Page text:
• Have passed the English Language Proficiency (ELP) test and reached a level of at least level 4.
  • Complete the requirements to renew any helicopter type rating (a licence cannot be issued without a type rating). Refer to my previous post “Renewing an Expired EASA Type Rating
  • In Ireland – complete the application form www.iaa.ie/media/ApplicationfortheRe-Issue1.pdf
  • Pass the oral and flight skill test

On successful completion of the above, the Authority (IAA in Ireland) will issue an EASA Licence.

Note that there is no longer a requirement for a Type Rating written exam. The examiner will test applicants verbally before the flight test. You will still be required to have the necessary technical knowledge before the examiner will issue a pass.

 


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Passing the Oral Test for the PPL

PPL Oral Test

I have been getting requests from many people looking for advice on what kind of questions come up during the oral test for the PPL. Examiners are required to test a student’s knowledge and for many, this can be the most stressful part of the testing process.

As part of the flight test, the examiner is required to orally test the student. The examiner will ask many questions on many different subjects to find out if the student has any glaringly obvious gaps in their knowledge. EASA PPL Requirements can be found here.

Request For Information From My Readers

I am in the process of gathering up information to make the oral test easier for students. This will apply to pilots who are being tested anywhere in the world. In order to help me obtain a database of the kinds of questions that an examiner might ask, I am asking you to send me any details you can remember about your oral test. If you can remember the questions that you were asked (especially the questions that you found difficult to answer) then these questions will help to make it easier for new students undergoing testing.

By using the “CONTACT” button to the right of the screen, you can leave me a message or just write in the questions that you were asked. I get many visitors to this site from the USA and Europe. I would like you all to think of the questions that you were asked and send them through to me. Send me any material relating to the PPL for Fixed Wing, Rotary, Balloon, Glider, Microlight and anything else that you can think of (as long as it relates to the PPL).

This knowledge will be useful to everyone and if I get enough data, I will make a separate post that will make the questions available to everyone.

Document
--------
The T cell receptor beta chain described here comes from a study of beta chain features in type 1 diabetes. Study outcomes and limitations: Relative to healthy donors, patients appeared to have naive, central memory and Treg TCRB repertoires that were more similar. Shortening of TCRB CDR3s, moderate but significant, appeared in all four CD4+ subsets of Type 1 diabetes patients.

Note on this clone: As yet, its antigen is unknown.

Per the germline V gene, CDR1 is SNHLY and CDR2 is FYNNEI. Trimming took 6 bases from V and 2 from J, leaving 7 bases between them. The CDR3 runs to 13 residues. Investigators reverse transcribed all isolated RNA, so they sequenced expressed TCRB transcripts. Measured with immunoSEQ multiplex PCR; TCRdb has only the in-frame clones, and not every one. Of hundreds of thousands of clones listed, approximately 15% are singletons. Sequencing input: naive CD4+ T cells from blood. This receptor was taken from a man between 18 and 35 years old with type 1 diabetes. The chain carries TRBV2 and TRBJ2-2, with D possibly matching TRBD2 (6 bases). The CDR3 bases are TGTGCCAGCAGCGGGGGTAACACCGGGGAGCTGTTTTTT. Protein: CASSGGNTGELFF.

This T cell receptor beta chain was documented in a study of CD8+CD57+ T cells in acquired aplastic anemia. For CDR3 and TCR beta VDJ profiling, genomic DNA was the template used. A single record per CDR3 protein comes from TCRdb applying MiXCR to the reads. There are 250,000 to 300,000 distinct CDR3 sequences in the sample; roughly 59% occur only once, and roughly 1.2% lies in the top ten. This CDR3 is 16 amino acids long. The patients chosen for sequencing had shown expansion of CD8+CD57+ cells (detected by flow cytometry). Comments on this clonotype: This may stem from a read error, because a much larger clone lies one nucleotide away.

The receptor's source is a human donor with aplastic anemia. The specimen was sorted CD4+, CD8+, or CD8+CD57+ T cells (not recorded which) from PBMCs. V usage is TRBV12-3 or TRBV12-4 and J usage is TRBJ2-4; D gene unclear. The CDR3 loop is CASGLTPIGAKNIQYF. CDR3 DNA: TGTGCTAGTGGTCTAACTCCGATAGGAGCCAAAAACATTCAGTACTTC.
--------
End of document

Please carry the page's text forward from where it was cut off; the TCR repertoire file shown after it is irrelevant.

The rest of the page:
Many Thanks

John.

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Convert FAA License to European Part-FCL License

EASA Logo

Convert FAA PPL/CPL/ATPL to EASA PPL

This post applies to anyone who has an ICAO helicopter license with a minimum of 100 hours flight time as a pilot. If you need to convert the ICAO licence to an EASA Part-FCL PPL license, this post will explain what is required. The new European license is commonly called an EASA licence but this is incorrect – its correct name is a ‘Part-FCL’ licence.

FAA pilot licenses are in use all over the world today. Air laws and air space vary from country to country, therefore many countries require conversion of licenses to make sure pilots are familiar and comply with local laws, procedures, airspace, etc. Many countries with high demand for pilots accept FAA licenses without any need for conversion.

If you are planning on flying in European airspace, you will be required to convert your FAA pilot license to an EASA (Part-FCL) pilot license. EASA stands for European Aviation Safety Agency, and is the centrepiece of the European Union’s strategy for aviation safety.

First of all, if you do not have at least 100 hours as a pilot in helicopters, it is going to be very expensive to convert and you will have to do a lot more flying. If you have 100 hours as a pilot then the following conversion process applies. All of this information is available in EASA document ‘Commission Regulation (EU) No 1178/2011‘. Annex I of this document is known as Part-FCL and deals with everything in relation to Flight Crew Licensing.

The requirements for converting an ICAO PPL(H), CPL(H) or ATPL(H) to a Part-FCL PPL(H) are as follows:

  • Have completed at least 100 hours of flight time as a pilot.
  • Apply to the Competent Authority of the State/Country in which you wish to train.
  • Pass an English Language Proficiency (ELP) oral examination (there are no exceptions to this).
  • Hold either a class 1 or a class 2 medical certificate.
  • Complete a type rating on the helicopter you are going to be tested on. Normally, the type rating course will be of 5 hours duration.
  • Pass the Air Law and Human Performance written examinations (multiple choice).
  • Pass the PPL(H) Skill Test.

On completion of the above, you will be issued with a Part-FCL licence.

Convert FAA CPL/ATPL to EASA CPL

The requirements for converting an ICAO CPL(H) or ATPL(H) to a Part-FCL CPL(H) are as follows:

  • Apply to the Competent Authority of the State/Country in which you wish to train.
  • Have completed 155 hours flight time as a pilot in helicopters, including 50 hours as PIC of which 10 hours shall be cross-country (105 hours as pilot in helicopters if holder of a CPL(A), 135 hours as pilot in helicopters if holder of a PPL(A).
  • If not already holding a night qualification or rating, have completed 5 hours night flight time.
  • Pass all of the Theoretical Knowledge exams for either the CPL(H) or ATPL(H). These exams are explained in greater detail at http://helicopterblog.com/?p=733.
  • Flight training as required by the Head of Training of the training organisation. This will require an assessment flight before training commences.
  • Pass an English Language Proficiency (ELP) oral examination (there are no exceptions to this).
  • Hold a class 1 medical certificate.
  • Pass the CPL(H) Skill Test

Remember that all of the training (both flight and theoretical knowledge training) must be completed at an Approved Training Organisation (ATO). The Competent Authority in the country that you intend to train should have a list of all ATOs.